This training, supported by the Arizona Foreclosure Prevention Task Force provides important information on foreclosure prevention and loss mitigation resources for sustaining homeownership in your community. You are encouraged to share this announcement with others that may have an interest.

*This session is a non-certification training that provides an introduction to foreclosure issues and loss mitigation resources.

Date/Time: Thursday, November 13, 2008
Noon to 4:00 p.m. Training (lunch will be provided)

Location: United Way of Southern Arizona Boardroom
330 N. Commerce Park Loop, Suite 200, Tucson, AZ

Directions: Check in at the front desk of United Way.

There is no charge, but ADVANCE registration is required. Space is limited.

Register online for this event at:

Directions: Check in at the front desk of United Way.

There is no charge, but ADVANCE registration is required. Space is limited.

Register online for this event at:

Cheri Horbacz
Dont Borrow Trouble ® Pima County
Project Manager
2030 E Broadway #106
Tucson, Az  85719
Phone 520.792-3087

Mortgage Modification & Mortgage Loan Modification

There is a lot of questionable information floating around with regard to mortgage modification.  Most of this information is being provided by people and companies who hope to profit from the current mortgage loan crisis and want to charge people large fees to negotiate modification of their mortgages.

Talk to your lender and ask for the loss mitigation department.

Look in your local area for Foreclosure Prevention Seminars or Foreclosure Prevention Workshops.

You want to look at events that are involved with the HOPE program and Hope for Homeowners and similar programs.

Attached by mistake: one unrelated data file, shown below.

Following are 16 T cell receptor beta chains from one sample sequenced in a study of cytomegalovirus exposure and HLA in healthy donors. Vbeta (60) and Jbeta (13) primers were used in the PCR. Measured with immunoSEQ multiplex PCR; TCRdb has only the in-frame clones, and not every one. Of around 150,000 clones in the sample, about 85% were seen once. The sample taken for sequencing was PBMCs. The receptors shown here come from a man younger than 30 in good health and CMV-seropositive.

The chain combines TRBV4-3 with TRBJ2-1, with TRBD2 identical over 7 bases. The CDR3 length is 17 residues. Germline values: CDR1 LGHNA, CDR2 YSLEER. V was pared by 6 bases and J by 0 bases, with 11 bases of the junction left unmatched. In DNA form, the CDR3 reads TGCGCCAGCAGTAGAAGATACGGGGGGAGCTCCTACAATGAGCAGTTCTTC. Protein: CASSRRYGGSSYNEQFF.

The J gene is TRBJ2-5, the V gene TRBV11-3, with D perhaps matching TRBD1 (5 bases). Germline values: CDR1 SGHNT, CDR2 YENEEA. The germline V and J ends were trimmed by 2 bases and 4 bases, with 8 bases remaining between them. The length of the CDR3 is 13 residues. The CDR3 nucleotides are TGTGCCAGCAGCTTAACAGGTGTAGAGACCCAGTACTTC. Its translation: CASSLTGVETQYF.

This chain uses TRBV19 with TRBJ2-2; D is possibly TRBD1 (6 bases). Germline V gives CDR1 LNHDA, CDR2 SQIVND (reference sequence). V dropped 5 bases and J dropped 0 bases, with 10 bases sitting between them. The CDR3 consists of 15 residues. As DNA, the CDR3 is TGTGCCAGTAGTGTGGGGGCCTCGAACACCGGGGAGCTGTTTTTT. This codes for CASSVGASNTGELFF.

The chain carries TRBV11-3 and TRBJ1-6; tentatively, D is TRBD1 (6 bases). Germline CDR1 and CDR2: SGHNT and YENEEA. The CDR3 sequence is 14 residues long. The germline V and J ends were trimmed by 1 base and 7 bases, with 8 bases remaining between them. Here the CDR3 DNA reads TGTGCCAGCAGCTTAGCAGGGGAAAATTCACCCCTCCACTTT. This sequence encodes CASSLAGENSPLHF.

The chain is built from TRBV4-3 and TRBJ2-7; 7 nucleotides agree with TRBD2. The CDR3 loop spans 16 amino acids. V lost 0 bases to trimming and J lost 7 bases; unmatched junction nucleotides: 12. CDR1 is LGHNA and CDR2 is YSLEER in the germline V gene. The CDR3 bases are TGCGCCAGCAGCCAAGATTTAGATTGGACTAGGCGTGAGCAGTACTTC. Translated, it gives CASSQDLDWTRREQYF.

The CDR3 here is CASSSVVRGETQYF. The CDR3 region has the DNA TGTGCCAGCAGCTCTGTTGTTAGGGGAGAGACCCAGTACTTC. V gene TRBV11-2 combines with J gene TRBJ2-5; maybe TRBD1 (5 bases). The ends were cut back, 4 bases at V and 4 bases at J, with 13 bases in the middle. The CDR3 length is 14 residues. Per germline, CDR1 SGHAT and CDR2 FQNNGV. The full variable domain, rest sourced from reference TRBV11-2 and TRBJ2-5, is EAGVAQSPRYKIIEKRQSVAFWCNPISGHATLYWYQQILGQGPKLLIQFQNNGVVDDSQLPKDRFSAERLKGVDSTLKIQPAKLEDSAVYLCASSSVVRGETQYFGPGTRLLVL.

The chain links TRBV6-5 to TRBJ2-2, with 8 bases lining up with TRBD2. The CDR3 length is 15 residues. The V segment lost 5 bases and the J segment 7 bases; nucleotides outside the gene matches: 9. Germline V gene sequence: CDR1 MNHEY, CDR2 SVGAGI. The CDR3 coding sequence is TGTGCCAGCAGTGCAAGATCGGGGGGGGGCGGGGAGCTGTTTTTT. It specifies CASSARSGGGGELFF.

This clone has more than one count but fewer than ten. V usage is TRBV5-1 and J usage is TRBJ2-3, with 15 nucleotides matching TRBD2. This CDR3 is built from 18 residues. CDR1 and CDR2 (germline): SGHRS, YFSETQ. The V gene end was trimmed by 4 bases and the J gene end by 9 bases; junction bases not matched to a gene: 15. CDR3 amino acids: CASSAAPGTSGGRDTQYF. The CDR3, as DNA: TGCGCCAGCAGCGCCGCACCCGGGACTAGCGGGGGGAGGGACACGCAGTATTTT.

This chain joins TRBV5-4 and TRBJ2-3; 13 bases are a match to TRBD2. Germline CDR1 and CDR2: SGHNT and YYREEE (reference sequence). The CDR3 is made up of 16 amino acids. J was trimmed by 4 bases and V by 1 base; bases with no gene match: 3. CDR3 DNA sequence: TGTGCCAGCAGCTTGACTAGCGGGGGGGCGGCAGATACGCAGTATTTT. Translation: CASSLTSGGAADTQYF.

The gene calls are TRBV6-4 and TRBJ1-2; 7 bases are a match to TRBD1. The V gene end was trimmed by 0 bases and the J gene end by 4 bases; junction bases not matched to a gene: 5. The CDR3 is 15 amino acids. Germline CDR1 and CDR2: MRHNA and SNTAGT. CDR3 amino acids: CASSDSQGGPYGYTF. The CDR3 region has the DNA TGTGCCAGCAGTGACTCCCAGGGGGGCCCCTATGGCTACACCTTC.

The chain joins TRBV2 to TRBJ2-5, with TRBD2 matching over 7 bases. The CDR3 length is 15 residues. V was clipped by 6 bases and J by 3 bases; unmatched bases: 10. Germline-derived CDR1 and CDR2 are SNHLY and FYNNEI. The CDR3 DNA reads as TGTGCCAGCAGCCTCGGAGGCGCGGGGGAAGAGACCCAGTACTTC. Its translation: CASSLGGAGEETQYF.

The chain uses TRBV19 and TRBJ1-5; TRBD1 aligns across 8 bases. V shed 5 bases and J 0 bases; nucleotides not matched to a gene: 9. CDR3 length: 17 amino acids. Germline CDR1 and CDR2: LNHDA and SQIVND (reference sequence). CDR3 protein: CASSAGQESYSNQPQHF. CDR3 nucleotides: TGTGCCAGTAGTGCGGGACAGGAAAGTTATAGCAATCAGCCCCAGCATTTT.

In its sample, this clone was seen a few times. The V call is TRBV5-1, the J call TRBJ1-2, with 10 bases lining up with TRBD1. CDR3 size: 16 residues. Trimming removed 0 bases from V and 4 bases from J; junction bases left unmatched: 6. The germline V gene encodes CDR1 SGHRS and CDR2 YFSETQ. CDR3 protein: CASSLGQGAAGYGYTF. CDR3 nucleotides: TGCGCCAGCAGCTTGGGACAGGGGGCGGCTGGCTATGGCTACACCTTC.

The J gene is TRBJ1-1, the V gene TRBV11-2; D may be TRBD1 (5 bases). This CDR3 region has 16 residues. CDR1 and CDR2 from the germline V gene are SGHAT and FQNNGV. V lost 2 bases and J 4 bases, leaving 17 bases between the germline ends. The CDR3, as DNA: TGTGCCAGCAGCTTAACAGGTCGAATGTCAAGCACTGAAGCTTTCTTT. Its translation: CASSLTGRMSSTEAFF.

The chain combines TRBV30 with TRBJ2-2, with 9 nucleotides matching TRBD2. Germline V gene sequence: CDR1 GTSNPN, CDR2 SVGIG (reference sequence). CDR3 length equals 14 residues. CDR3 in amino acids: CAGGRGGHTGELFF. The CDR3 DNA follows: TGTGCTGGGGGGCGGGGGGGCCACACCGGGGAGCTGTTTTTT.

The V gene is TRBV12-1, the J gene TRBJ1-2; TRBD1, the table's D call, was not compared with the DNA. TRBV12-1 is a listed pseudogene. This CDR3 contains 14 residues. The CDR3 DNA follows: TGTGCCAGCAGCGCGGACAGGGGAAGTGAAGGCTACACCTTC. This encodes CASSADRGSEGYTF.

Community Information & Referral runs a state-wide foreclosure prevention hotline in Arizona under the sponsorship of the Arizona Department of Housing. Callers are put in touch with a HUD Certified Foreclosure Counselor.

In Arizona, the number to call is 877-448-1211.  Outside of Arizona call 888-995-HOPE. provides news about foreclosure prevention efforts in the state of Arizona. This is the website of Governor Janet Napolitanos Arizona Foreclosure Prevention Task Force, and is sponsored and supported by two of my companies.

Thursday night, there was a foreclosure prevention workshop in Glendale Arizona and hundreds of people were helped. I heard one of the 20+ lenders who had a team there say that she had helped over 90 people begin the process of modifying their loans that night.

Loan Modification - Frequently Asked Questions from the Department of Housing and Urban Development - HUD

A Loan Modification is a permanent change in one or more of the terms of a mortgagors loan, allows the loan to be reinstated, and results in a payment the mortgagor can afford.

Loan Modification Frequently Asked Questions - HUD

Bill Austin
Source: Mortgage Loan Modification

The Tucson Money Faire is a special event designed to provide low to moderate income consumers with direct access to affordable, friendly and fair financial products, services and information. This year we are adding foreclosure workshops to the event as well.   Attached is the TMF Flyer and registration form

Participation in the event could include any combination of the following: staffing an information table, showcasing your specific products, programs and/or services, highlighting alternatives to and/or information on alternative options to high cost loans.